Is the Metaverse Our Post-Web Future? Probably Not.

A computer-generated environment within which users can interact with one another and their surroundings, a virtual world; (more generally) the notional environment in which users of networked computers interact. — The Oxford English Dictionary’s Definition of “Metaverse”

Historical Confluences That Created the Web.

A recent article in TechCrunch proposed that Facebook’s Horizon could very well be the beginning of the end for the Web. Such arguments are not (necessarily) new to many of us who follow technology, especially older technologies. For example, it has been stated (repeatedly) that the death of the printed book is upon us. Gasp! Could this be true? No. In fact, traditionally and Indie published print books are outperforming digital (e)books by leaps and bounds. A publishing industry newsletter, The Hot Sheet, has explained in numerous issues that print, and not digital, publishing is carrying the industry. (An interesting article in The Guardian discusses this fascinating trend as well. Another great article in HuffPost offers some reasons why printed books are still popular.)

Like most arguments, the death of the Web argument is nothing new. Instead, we are seeing a rehashing of a rather old (and tiresome and lazy) argument. Although I don’t want to charge TechCrunch with sensationalism and offering clickbait instead of responsible (and well-thought) titles, the recent article does little more than add confusion over the nature of technological change. Moreover, the title itself is ignorant of how change really works, especially when it comes to the adoption and death of technologies. (Aside: I will admit, though, that TechCrunch’s article does indeed admit that Facebook Horizon is facing an uphill battle when it comes to developing the post-Web future. However, as I said above, the title is (essentially) clickbait.)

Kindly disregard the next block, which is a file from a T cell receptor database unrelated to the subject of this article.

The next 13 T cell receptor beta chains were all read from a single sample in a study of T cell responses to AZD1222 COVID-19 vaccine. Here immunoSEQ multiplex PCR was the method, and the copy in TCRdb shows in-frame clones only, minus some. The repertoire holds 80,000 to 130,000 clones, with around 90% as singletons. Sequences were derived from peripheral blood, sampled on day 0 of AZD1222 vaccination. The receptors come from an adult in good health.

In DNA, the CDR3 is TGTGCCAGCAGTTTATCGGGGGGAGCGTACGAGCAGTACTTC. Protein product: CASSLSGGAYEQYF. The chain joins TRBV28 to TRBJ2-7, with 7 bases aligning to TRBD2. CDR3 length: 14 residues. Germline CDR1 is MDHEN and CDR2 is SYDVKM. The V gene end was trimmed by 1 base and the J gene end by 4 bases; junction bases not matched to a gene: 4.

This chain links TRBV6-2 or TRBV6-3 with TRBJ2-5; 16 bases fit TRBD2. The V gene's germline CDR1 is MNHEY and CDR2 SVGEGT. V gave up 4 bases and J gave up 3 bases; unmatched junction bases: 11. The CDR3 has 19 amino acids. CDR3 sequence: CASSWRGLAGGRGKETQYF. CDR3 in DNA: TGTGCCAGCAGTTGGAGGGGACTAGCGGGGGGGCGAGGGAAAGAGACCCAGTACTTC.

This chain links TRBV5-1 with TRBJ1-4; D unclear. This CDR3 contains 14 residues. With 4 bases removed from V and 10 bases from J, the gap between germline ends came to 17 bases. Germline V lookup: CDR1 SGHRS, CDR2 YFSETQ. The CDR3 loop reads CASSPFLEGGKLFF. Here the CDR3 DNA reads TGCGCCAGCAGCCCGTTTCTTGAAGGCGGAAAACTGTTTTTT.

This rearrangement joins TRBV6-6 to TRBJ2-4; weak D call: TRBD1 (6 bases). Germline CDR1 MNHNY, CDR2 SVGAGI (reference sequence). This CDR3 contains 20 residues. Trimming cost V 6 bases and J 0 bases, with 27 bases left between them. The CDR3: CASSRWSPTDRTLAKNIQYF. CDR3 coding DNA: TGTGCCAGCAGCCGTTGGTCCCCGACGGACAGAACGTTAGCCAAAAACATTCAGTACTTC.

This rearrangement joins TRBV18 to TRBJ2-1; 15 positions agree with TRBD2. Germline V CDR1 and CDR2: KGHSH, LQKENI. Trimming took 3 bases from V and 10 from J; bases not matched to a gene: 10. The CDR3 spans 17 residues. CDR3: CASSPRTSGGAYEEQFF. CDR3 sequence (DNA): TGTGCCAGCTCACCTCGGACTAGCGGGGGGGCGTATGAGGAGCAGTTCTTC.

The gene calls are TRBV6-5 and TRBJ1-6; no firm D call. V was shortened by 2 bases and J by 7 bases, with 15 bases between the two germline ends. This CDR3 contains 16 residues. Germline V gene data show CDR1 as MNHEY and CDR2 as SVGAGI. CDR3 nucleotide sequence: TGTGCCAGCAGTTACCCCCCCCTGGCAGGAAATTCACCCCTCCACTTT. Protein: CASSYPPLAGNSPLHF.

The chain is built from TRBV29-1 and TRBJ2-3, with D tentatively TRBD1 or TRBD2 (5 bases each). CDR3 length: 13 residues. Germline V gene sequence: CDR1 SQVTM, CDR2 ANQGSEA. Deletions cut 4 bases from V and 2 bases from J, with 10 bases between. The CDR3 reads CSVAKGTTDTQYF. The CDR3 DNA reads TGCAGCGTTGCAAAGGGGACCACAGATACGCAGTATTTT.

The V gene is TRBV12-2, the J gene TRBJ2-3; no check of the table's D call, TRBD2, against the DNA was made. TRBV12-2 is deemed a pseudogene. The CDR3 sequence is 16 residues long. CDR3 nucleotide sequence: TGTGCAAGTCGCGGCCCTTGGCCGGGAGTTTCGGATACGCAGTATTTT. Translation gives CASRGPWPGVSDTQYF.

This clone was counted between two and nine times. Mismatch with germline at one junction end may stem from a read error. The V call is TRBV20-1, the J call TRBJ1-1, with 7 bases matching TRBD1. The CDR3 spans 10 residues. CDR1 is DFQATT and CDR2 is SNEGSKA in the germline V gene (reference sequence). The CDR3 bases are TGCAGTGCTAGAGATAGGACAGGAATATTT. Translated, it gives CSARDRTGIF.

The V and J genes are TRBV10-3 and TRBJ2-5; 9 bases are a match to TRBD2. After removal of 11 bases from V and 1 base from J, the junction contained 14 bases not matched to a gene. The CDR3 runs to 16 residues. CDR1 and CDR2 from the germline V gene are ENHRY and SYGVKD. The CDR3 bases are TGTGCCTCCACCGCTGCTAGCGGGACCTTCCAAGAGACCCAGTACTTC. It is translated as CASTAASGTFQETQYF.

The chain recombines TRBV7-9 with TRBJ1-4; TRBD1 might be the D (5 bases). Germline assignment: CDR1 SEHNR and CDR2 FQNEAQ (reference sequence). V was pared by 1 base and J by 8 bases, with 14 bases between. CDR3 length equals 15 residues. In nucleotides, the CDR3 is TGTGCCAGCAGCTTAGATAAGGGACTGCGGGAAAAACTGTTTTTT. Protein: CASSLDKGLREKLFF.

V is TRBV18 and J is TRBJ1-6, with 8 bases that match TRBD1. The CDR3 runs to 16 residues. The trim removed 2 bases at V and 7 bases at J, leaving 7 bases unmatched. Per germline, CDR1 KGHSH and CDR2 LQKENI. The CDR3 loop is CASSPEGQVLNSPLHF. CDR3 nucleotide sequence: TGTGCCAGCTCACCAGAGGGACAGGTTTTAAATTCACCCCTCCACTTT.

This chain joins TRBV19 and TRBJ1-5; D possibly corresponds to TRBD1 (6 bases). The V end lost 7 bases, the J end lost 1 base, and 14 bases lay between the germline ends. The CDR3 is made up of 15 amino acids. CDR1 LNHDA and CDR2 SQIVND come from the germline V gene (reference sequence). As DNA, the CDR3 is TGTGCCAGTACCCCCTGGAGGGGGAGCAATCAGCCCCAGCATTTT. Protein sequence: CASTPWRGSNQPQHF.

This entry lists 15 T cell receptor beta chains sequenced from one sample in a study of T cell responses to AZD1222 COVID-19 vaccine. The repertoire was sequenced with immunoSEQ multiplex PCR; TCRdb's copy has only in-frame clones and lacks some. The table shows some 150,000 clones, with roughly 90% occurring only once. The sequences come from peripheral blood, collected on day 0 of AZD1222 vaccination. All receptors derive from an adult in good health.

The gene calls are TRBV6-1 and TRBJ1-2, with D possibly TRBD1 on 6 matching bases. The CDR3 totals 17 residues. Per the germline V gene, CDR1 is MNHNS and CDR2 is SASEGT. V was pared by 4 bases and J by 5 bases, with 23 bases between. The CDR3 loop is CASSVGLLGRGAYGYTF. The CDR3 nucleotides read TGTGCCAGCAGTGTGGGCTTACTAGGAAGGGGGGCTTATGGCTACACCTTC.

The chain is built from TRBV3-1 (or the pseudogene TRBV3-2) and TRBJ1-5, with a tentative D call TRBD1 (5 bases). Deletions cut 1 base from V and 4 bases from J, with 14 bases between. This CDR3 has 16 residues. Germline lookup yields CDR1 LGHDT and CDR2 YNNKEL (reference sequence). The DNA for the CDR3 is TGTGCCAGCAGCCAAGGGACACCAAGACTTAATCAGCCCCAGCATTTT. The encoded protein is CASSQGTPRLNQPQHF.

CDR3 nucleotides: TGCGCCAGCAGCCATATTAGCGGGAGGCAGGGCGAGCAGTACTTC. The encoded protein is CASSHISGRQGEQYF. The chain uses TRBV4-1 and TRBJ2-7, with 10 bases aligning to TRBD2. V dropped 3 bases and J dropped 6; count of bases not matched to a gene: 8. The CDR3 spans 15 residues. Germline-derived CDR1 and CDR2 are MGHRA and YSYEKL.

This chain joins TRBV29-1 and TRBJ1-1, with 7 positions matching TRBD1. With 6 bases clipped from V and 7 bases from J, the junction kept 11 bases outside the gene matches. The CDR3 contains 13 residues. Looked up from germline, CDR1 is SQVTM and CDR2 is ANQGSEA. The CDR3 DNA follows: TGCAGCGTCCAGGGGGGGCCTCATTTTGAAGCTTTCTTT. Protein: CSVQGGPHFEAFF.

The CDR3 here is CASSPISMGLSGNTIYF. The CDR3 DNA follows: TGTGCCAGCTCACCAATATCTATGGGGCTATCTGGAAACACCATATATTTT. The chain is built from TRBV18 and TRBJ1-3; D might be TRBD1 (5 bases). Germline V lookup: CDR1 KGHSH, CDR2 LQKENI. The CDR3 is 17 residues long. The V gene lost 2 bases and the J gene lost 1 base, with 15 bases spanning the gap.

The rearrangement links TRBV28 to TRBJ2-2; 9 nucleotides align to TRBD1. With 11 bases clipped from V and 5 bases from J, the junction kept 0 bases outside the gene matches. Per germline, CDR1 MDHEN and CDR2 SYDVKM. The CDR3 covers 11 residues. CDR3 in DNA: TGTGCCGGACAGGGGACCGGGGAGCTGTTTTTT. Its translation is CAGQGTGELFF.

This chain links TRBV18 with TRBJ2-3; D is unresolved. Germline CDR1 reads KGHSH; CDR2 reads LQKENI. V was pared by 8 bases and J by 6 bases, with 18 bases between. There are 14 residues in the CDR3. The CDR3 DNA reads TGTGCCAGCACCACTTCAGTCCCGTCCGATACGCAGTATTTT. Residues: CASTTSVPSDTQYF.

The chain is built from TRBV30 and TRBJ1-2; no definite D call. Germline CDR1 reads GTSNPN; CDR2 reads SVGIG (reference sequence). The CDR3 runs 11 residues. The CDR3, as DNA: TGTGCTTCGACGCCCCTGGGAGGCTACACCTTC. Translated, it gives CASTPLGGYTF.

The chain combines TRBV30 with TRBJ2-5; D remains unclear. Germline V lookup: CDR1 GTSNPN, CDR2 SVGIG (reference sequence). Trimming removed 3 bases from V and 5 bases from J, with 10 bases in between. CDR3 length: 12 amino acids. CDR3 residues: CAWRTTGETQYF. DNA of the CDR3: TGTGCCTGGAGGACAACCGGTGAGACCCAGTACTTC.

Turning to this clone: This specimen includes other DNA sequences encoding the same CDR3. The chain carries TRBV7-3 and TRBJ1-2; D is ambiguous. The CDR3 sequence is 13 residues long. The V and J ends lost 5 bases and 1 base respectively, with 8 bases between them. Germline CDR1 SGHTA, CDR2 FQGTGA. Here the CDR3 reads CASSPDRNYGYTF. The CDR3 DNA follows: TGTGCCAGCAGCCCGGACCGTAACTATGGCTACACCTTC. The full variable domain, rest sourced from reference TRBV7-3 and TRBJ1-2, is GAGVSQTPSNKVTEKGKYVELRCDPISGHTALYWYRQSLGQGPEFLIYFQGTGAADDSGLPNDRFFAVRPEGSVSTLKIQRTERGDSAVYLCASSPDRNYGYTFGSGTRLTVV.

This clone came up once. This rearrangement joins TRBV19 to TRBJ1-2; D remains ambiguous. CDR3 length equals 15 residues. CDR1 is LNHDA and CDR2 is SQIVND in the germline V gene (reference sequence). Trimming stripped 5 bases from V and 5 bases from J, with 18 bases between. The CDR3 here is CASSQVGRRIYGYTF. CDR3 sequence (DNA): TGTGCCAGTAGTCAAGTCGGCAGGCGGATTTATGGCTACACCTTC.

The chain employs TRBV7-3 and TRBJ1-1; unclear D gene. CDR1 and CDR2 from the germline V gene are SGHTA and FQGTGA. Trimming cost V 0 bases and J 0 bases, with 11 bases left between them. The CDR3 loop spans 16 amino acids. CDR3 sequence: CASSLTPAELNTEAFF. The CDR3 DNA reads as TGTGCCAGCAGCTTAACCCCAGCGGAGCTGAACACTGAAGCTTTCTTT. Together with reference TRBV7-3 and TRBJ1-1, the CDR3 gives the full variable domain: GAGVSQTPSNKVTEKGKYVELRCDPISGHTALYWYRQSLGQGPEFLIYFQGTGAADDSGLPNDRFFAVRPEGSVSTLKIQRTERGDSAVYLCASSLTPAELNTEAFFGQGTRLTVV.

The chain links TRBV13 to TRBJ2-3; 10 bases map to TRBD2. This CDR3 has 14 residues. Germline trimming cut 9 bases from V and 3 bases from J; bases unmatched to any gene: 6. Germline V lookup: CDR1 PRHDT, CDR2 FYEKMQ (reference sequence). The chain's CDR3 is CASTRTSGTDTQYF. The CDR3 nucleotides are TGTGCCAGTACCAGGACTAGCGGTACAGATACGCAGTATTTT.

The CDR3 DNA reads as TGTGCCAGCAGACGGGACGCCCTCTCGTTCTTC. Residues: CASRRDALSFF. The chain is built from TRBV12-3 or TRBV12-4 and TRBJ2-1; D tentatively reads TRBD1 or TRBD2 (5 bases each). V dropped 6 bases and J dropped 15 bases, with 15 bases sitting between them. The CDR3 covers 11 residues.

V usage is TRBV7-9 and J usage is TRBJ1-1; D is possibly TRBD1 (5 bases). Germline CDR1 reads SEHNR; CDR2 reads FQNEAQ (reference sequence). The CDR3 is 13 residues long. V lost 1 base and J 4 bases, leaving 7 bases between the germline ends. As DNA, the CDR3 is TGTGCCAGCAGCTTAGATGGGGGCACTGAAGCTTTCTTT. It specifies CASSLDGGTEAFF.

What the TechCrunch article’s title ignores are the historical confluences that led to the development, adoption, and subsequent ubiquity of the Web (especially in the Developed World). In other words, propositions, such as the one forwarded by the TechCrunch article’s title, are wholly ignorant of the historical conditions of possibility that brought about the Web as we know it today. Similar arguments, especially those concerning paperwork and printed books, are facing similar issues.

The Web, like many technologies, did not develop out of thin air, or from the midst of a lifeless vacuum. Instead, the Web, like the book, came into existence during a time in which it was needed, sought after, and/or the culmination or confluence of ideas and other (lesser) technologies. In other words, the Web, like the book, had its incunabular period — something used to describe early printed books — , a time period in which the Web developed from a fragile creature into the rather vibrant and problematic technology we all know and love (and hate) today.

A rather interesting argument concerning the surprising life of the book after calls for its death comes to mind here. I remember a book historian, who, I can’t remember now, but I will offer a link if I do remember, offering a rather salient reason as to why printed books hadn’t gone the way of the dodo. The book historian in question offered that print books came into common usage because they offered something society needed. Although many scholars have called for the death of the printed book, or the book altogether, they forget, according to the book historian in question, that society still requires printed books for certain need fulfillments. (A few years ago, HuffPost offered a discussion on numerous studies showing the benefits of printed books over the digital siblings.)